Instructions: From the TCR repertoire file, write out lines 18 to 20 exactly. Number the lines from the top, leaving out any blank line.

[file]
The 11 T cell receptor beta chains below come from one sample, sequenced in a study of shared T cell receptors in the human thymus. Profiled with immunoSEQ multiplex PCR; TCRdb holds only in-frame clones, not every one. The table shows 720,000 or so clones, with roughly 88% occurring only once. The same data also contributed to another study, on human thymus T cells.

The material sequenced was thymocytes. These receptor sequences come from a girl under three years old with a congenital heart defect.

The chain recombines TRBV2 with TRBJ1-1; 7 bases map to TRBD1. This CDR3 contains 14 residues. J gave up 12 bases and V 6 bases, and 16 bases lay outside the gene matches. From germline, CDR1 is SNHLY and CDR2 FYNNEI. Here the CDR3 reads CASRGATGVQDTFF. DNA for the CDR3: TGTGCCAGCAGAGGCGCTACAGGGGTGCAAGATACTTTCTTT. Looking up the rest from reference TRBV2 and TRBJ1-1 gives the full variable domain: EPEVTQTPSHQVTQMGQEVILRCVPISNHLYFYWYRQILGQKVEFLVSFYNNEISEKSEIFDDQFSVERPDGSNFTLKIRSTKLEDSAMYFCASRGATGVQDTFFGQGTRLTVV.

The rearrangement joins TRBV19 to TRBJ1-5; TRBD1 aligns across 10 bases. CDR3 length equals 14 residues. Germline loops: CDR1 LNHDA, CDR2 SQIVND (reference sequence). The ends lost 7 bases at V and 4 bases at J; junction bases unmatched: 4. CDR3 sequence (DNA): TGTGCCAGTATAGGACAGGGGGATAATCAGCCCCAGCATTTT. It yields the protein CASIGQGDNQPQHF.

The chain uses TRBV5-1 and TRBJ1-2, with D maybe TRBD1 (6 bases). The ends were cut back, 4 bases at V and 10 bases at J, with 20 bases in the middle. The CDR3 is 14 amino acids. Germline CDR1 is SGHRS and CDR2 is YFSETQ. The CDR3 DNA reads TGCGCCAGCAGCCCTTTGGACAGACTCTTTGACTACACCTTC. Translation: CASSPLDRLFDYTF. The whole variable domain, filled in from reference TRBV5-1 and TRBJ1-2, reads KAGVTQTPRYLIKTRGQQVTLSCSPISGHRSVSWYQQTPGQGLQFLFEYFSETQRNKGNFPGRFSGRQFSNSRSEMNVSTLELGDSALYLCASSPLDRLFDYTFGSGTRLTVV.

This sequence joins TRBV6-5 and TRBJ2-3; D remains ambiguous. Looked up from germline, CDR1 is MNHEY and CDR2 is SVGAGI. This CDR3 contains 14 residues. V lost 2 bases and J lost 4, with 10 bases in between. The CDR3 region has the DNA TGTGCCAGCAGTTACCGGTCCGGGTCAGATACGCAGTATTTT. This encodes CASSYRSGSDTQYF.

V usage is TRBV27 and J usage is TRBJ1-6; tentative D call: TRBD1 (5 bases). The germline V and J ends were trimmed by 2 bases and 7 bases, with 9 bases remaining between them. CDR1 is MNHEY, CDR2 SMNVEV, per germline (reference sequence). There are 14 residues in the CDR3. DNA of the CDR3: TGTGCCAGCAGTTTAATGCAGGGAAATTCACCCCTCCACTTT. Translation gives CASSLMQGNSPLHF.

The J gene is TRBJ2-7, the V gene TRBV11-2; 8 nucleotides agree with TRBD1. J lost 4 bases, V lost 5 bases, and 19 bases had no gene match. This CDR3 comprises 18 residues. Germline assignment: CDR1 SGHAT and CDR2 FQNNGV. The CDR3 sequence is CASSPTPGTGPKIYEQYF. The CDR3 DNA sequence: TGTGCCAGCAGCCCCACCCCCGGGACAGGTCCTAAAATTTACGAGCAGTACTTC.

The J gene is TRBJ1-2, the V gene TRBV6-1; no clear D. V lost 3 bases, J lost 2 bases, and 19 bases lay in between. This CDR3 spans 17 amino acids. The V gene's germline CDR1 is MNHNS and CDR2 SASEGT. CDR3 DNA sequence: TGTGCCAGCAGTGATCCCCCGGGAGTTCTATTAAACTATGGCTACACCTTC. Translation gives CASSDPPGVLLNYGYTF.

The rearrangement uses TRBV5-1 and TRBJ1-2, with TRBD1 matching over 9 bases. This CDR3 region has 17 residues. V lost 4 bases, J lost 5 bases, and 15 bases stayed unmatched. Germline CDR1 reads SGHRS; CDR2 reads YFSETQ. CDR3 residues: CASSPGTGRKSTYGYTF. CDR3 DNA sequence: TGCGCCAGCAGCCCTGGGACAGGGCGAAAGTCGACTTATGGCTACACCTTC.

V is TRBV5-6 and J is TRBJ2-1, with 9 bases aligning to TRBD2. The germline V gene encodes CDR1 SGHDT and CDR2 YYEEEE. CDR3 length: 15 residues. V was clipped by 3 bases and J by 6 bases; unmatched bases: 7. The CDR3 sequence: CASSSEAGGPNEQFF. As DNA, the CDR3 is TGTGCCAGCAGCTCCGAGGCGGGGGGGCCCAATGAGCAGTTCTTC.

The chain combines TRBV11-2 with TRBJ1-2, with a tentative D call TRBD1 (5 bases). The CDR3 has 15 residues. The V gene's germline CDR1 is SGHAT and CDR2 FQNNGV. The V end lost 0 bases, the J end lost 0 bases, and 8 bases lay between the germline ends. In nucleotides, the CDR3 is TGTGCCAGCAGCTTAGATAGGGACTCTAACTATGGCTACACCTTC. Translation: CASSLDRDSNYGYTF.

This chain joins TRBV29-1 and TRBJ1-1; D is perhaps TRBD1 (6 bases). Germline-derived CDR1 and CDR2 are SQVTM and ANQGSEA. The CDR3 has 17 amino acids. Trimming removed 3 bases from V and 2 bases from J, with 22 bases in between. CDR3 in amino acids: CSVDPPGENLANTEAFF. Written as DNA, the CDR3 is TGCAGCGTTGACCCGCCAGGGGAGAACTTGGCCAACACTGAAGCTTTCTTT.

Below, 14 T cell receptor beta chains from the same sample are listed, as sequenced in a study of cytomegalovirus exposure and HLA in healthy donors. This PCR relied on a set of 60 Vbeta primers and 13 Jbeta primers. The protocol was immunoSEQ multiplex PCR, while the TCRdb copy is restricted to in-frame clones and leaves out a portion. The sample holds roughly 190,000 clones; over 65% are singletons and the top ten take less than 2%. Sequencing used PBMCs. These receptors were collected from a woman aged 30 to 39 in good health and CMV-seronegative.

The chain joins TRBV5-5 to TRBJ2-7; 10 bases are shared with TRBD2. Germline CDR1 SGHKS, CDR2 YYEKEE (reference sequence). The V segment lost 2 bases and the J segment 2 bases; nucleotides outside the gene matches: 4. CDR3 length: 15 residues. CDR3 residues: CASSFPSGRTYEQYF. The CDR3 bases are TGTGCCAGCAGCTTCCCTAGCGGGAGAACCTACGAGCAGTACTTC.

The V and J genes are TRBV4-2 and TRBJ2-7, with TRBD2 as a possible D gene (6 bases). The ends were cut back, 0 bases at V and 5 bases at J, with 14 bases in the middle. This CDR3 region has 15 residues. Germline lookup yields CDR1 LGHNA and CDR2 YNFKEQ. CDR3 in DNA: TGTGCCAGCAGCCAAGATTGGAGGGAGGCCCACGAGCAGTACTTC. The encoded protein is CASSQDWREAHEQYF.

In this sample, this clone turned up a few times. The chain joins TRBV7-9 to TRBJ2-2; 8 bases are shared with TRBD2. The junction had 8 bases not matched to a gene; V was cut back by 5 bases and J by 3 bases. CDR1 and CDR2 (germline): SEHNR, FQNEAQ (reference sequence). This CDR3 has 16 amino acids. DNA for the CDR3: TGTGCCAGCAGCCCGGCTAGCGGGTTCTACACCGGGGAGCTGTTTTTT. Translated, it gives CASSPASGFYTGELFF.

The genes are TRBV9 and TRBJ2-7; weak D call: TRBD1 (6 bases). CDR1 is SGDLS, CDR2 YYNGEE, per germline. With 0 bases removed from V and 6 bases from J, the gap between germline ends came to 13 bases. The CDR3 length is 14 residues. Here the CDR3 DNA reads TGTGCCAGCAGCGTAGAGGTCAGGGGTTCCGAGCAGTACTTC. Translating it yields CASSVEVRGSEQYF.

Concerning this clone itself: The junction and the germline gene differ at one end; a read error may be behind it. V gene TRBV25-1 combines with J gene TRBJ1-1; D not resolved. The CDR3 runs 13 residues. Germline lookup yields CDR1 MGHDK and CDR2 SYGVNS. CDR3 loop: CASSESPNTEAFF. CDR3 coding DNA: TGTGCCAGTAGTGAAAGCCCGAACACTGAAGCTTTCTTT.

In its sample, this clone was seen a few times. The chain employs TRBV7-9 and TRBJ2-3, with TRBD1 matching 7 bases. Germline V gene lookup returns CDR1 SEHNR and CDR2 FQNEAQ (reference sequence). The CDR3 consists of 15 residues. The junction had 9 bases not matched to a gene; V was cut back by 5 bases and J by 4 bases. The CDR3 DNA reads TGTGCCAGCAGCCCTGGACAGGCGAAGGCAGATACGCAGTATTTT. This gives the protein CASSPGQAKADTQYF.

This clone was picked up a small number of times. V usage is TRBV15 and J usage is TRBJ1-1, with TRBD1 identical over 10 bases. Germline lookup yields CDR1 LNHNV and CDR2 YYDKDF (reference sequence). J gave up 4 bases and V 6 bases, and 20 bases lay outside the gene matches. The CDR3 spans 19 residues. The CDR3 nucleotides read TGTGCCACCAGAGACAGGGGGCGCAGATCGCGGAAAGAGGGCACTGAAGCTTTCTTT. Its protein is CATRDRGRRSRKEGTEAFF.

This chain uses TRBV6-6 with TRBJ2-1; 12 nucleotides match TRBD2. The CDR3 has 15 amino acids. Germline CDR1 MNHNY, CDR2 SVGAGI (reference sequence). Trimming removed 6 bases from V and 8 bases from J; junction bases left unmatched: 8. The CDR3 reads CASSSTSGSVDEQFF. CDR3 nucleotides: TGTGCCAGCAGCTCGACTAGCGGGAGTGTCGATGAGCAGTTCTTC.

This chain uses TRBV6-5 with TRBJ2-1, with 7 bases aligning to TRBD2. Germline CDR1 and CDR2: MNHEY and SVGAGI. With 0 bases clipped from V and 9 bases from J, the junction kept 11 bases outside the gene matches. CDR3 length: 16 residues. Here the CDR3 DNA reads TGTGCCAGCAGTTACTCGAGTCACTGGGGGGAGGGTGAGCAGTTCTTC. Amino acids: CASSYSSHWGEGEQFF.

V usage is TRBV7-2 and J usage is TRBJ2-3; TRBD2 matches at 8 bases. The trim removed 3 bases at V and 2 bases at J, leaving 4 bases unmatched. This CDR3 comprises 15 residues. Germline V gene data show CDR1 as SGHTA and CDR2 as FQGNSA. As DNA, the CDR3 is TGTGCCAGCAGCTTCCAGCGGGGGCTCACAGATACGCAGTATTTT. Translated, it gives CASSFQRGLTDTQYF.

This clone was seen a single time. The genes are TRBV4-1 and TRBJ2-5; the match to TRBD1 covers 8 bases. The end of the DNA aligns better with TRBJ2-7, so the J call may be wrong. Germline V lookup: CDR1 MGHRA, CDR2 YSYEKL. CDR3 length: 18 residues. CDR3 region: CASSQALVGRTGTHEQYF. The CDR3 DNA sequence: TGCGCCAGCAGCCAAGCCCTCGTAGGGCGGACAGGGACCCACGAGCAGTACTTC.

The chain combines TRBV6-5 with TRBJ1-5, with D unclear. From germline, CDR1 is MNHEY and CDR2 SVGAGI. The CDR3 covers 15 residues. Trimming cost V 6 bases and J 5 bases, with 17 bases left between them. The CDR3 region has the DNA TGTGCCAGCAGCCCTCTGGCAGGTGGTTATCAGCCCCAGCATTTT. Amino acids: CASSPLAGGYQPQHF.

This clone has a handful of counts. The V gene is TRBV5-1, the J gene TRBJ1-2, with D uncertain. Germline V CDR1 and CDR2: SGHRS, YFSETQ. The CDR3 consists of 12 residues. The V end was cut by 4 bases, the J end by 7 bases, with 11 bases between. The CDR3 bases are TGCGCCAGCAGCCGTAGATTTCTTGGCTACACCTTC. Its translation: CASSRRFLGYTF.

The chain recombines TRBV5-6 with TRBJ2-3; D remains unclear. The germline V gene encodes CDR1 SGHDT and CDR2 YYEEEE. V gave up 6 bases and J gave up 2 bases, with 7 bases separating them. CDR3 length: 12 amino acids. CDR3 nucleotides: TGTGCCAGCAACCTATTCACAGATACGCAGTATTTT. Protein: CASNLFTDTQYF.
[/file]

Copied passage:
The genes are TRBV9 and TRBJ2-7; weak D call: TRBD1 (6 bases). CDR1 is SGDLS, CDR2 YYNGEE, per germline. With 0 bases removed from V and 6 bases from J, the gap between germline ends came to 13 bases. The CDR3 length is 14 residues. Here the CDR3 DNA reads TGTGCCAGCAGCGTAGAGGTCAGGGGTTCCGAGCAGTACTTC. Translating it yields CASSVEVRGSEQYF.

Concerning this clone itself: The junction and the germline gene differ at one end; a read error may be behind it. V gene TRBV25-1 combines with J gene TRBJ1-1; D not resolved. The CDR3 runs 13 residues. Germline lookup yields CDR1 MGHDK and CDR2 SYGVNS. CDR3 loop: CASSESPNTEAFF. CDR3 coding DNA: TGTGCCAGTAGTGAAAGCCCGAACACTGAAGCTTTCTTT.

In its sample, this clone was seen a few times. The chain employs TRBV7-9 and TRBJ2-3, with TRBD1 matching 7 bases. Germline V gene lookup returns CDR1 SEHNR and CDR2 FQNEAQ (reference sequence). The CDR3 consists of 15 residues. The junction had 9 bases not matched to a gene; V was cut back by 5 bases and J by 4 bases. The CDR3 DNA reads TGTGCCAGCAGCCCTGGACAGGCGAAGGCAGATACGCAGTATTTT. This gives the protein CASSPGQAKADTQYF.